• Kate


St. Stephen Walbrook is considered one of Wren’s finest churches in London, and was where he practiced the designs and techniques he would later use in St. Paul’s Cathedral. It is also the original home of The Samaritans, the listening service which has saved so many lives. Easy to miss from the outside, it is impressive and unique on the inside, with a stunning domed ceiling, and it is definitely worth a visit.

The outside of St Stephens church showing the small  tower.

With pale, mismatched stone, and flanked on all sides by towering modern buildings, St. Stephen looks entirely unprepossessing from the outside, and it would be easy to miss as you walk past.

A Starbucks is jammed right up to the side of it with tables and chairs spilling out onto the pavement, making the church fade into insignificance against this modern onslaught.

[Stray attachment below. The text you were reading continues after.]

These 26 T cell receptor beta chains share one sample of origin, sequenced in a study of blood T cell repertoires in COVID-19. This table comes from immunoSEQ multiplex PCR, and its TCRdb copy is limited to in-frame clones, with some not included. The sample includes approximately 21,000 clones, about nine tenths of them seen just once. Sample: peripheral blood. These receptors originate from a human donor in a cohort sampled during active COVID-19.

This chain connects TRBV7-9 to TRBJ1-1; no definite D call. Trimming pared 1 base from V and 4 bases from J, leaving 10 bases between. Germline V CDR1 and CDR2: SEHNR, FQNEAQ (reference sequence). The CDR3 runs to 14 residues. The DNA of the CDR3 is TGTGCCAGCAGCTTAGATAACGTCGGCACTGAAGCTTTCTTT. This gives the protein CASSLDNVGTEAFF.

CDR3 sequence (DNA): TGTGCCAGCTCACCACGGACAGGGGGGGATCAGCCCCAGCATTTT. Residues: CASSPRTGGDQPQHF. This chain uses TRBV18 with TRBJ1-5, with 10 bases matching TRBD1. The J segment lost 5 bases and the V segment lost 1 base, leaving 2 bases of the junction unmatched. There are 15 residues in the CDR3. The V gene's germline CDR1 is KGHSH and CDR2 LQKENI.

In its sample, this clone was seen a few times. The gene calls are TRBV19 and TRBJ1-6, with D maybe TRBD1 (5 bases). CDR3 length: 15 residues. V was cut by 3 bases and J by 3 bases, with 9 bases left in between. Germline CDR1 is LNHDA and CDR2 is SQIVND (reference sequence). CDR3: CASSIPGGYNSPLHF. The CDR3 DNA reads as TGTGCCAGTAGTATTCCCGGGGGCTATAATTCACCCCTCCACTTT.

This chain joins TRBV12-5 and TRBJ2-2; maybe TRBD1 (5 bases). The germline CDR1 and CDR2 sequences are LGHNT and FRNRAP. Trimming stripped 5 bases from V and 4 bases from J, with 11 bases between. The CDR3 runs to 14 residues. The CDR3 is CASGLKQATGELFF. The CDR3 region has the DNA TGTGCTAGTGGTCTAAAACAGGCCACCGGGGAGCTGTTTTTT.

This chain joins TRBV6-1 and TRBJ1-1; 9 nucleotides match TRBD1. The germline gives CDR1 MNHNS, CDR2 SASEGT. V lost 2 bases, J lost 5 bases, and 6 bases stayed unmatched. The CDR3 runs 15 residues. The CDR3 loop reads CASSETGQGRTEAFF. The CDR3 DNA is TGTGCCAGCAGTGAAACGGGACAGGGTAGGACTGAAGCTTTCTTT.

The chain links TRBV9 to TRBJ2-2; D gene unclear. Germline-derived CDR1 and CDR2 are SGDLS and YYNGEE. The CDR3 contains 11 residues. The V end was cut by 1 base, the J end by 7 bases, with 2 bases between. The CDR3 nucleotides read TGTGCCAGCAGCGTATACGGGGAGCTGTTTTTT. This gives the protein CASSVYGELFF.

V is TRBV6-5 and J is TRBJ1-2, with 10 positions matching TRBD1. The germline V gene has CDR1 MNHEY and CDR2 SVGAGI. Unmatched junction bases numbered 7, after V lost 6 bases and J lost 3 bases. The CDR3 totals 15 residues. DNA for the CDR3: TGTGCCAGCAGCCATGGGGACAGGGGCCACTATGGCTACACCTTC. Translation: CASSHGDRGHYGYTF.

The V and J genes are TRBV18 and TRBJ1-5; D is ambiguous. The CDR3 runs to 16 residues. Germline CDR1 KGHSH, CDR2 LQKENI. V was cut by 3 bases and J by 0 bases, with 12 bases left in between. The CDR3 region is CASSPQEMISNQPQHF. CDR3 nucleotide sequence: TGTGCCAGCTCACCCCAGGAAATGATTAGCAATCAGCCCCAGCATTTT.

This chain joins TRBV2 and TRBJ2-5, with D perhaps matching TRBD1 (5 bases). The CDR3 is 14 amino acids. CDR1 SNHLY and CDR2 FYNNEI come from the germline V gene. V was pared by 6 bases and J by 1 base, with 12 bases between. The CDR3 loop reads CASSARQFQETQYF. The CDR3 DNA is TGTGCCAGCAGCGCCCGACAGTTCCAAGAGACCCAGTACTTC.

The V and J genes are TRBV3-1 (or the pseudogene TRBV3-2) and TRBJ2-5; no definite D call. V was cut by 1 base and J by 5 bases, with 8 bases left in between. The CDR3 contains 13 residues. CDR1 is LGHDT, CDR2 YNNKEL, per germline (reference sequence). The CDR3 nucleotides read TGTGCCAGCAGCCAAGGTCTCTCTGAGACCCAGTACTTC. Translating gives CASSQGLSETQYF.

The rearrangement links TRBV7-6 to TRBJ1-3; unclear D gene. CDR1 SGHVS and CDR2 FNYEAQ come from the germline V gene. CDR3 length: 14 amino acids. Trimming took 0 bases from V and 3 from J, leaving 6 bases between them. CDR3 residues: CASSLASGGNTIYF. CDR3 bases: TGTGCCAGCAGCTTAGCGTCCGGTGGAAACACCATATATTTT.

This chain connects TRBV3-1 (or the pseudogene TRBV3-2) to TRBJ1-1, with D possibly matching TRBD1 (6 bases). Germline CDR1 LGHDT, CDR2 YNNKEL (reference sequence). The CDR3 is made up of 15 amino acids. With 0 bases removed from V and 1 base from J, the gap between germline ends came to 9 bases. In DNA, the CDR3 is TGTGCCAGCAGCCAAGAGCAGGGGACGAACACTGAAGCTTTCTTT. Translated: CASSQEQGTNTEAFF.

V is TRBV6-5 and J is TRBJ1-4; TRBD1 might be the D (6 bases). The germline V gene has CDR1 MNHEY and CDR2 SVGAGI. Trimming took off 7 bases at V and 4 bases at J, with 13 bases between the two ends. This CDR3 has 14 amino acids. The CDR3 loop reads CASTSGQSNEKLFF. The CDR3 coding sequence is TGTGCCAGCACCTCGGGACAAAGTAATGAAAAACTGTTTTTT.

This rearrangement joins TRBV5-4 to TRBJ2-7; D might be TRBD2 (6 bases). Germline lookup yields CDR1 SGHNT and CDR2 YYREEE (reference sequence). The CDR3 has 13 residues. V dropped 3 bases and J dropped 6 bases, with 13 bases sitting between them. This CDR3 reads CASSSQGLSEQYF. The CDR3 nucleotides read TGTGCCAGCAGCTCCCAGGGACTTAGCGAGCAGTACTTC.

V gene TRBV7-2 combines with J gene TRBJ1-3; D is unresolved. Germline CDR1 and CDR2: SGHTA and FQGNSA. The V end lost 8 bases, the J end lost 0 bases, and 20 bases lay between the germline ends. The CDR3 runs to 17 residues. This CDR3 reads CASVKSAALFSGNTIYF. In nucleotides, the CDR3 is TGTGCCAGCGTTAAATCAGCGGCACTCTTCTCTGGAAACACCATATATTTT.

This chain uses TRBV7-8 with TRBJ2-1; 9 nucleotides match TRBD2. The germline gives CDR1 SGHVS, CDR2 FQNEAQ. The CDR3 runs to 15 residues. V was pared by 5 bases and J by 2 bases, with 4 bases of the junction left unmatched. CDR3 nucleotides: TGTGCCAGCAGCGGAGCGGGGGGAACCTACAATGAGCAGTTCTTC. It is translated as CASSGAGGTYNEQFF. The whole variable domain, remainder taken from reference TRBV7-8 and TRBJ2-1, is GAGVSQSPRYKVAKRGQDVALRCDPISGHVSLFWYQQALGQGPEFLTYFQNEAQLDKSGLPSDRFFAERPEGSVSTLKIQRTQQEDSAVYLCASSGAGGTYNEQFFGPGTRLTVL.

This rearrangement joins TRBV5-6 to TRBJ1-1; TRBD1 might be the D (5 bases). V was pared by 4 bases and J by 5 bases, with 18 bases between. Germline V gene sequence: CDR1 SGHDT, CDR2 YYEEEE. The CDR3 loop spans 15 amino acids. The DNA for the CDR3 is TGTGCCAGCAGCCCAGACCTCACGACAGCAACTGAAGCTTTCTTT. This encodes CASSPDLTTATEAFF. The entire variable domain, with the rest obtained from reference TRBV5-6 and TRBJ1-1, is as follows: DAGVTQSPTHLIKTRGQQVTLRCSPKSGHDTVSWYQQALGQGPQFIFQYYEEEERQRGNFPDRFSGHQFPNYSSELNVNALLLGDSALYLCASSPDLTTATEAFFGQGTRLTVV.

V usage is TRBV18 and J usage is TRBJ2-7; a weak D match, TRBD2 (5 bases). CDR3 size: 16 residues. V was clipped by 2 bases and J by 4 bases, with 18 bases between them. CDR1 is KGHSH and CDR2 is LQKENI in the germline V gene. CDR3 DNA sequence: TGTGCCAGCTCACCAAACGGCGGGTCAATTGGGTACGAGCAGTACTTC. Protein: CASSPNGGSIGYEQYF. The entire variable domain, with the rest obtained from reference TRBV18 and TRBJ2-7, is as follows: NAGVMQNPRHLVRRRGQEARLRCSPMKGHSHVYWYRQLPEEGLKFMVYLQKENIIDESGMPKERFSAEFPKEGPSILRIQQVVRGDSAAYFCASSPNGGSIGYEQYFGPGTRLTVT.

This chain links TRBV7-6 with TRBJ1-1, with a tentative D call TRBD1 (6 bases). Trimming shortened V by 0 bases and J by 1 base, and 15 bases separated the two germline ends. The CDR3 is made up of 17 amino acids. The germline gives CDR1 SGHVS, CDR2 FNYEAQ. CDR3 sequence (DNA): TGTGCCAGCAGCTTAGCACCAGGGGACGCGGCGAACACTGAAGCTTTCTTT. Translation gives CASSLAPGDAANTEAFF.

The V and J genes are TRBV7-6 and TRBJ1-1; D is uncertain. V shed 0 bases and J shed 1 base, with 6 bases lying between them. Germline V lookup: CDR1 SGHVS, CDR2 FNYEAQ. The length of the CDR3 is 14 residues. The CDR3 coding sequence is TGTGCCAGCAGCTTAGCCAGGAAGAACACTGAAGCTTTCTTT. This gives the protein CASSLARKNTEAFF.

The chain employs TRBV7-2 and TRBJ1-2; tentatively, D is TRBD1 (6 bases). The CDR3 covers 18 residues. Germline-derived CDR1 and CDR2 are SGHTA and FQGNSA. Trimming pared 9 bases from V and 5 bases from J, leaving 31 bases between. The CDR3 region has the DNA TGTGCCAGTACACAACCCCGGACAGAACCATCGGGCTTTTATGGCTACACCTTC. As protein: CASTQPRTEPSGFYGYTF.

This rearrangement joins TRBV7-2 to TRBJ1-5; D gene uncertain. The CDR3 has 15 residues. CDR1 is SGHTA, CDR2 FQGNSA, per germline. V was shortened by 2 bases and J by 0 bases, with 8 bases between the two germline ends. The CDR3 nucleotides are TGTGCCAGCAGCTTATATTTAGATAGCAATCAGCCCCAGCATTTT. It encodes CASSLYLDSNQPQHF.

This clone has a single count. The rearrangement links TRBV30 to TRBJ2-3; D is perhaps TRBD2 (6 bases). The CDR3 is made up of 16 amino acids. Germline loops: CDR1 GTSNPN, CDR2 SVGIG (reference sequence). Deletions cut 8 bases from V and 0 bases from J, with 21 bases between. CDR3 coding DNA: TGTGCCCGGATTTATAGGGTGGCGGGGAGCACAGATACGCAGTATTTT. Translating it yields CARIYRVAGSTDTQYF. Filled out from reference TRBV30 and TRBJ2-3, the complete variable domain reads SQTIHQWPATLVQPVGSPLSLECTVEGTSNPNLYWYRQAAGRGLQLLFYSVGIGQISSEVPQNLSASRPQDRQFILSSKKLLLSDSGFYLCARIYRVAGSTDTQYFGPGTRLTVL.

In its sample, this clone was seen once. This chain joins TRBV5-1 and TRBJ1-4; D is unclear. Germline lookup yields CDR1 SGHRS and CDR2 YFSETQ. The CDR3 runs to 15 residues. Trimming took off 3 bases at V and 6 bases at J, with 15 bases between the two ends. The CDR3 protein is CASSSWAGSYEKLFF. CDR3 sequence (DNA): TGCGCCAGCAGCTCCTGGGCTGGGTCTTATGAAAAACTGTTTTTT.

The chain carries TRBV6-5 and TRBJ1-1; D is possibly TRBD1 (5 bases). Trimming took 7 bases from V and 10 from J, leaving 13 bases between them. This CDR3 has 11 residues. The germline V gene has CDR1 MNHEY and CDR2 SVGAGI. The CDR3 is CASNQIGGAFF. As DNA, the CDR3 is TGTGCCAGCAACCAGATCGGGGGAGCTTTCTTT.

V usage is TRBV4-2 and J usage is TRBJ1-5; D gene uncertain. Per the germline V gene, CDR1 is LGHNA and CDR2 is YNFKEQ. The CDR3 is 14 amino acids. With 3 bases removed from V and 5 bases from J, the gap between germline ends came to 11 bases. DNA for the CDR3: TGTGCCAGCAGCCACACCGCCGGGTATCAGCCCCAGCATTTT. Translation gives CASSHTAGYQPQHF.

Yet this church is considered to be one of Wren’s finest churches, where he experimented with designs for his masterpiece, St. Paul’s Cathedral.

The building may be muted on the outside, but as you step inside after climbing the steps, a completely unexpected delight awaits you and I couldn’t believe I had never heard about this church before. The brightness and light of the Baroque interior makes you realise that you have discovered one of London’s unknown joys.